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Subdued Djokovic ends Tomic run

Novak Djokovic of Serbia serves to Bernard Tomic of Australia during their quarter-final match at the Wimbledon tennis championships in Lond
Novak Djokovic of Serbia serves to Bernard Tomic of Australia during their quarter-final match at the Wimbledon tennis championships in Lond

By Ed Osmond

LONDON (Reuters) - A subdued Novak Djokovic ended the dream Wimbledon run of 18-year-old Australian Bernard Tomic with a 6-2 3-6 6-3 7-5 victory in the quarter-finals on Wednesday.

"I'm delighted to be through it's a great result but was a very even match," Djokovic said in a televised interview.

"I played very well to start with but I played one very bad service game and he got back into the match and from that moment on he was the better player.

"I had some very very difficult serve games which I managed to hold."

The Serbian second seed, bidding for his first Wimbledon title and the world number one ranking, cruised through the opening set.

Qualifier Tomic grew in confidence though and using his patient and delicate groundstrokes to frustrate the Serb, he took the second and opened up a 3-1 lead in the third.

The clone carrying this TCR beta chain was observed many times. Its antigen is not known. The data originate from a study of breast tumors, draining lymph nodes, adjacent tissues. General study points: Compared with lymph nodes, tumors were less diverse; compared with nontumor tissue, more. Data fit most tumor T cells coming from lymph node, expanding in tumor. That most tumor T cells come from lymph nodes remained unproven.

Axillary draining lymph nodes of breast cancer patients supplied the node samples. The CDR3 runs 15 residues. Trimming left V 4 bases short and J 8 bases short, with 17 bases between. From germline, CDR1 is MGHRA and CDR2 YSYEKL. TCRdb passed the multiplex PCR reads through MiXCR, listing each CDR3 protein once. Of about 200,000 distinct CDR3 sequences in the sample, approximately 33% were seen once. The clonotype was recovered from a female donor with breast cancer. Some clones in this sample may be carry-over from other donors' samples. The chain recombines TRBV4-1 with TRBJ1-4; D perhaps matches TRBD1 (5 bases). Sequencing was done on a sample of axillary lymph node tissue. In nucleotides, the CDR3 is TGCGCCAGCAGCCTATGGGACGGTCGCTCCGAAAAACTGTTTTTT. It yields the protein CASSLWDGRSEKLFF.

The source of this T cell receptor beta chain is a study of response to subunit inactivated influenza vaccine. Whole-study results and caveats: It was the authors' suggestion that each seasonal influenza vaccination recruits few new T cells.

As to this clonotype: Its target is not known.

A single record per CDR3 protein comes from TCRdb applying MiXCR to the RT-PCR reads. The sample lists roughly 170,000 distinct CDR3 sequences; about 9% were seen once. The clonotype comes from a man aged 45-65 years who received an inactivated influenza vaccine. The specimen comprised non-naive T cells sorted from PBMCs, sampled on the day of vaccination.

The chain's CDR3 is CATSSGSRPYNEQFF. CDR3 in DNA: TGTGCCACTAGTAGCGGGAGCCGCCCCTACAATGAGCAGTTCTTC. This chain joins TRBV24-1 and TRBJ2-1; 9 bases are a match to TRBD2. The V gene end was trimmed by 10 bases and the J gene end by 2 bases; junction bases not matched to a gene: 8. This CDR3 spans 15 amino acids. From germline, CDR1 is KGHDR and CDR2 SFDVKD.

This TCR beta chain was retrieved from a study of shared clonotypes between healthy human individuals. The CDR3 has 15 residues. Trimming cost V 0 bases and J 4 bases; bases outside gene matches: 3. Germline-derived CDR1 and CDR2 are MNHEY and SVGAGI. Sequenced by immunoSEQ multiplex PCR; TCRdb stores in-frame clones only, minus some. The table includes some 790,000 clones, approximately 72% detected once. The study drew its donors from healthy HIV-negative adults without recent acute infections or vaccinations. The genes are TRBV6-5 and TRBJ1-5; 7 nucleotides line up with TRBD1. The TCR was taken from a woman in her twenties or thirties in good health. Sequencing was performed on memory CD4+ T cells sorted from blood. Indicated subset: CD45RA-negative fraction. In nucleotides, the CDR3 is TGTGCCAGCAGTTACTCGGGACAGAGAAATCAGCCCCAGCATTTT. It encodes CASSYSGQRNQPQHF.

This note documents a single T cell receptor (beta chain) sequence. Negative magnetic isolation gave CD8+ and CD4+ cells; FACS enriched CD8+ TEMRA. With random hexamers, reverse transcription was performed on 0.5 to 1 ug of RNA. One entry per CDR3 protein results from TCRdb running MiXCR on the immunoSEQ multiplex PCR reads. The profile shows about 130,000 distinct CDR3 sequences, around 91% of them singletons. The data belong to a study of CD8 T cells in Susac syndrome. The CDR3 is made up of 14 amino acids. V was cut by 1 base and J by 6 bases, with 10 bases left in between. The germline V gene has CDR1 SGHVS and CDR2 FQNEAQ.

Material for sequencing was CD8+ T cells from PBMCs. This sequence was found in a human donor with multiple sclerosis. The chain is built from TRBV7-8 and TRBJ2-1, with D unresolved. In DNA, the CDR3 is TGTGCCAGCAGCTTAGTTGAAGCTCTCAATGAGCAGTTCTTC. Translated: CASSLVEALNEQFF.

Djokovic had struggled to deal with the low, slow sliced backhands of Tomic but was stunned into action and reeled off seven games in a row to take command.

Tomic, the youngest man to reach the Wimbledon quarter-finals since Boris Becker in 1986, made a string of basic errors but out of the blue he hit back in the fourth set, whipping a ferocious forehand down the line to seal another break.

Djokovic fell heavily at 4-5 and struggled to hold his serve but an exquisite drop shot in the next game set up another break.

The 24-year-old Serb rediscovered his consistency and earned himself two match points in the next game, the first of which he converted when Tomic netted a groundstroke.

"He is a very unpredictable player and has never been in a grand slam quarter-final before and he had nothing to lose and was hitting a lot of winners and I couldn't predict where he was going," Djokovic said.

"He was not making many unforced errors from the baseline which made my life very difficult. I was trying to change the pace, but he was better at that and it was like a game of cat and mouse."

(Reporting by Martyn Herman, editing by Mark Meadows)

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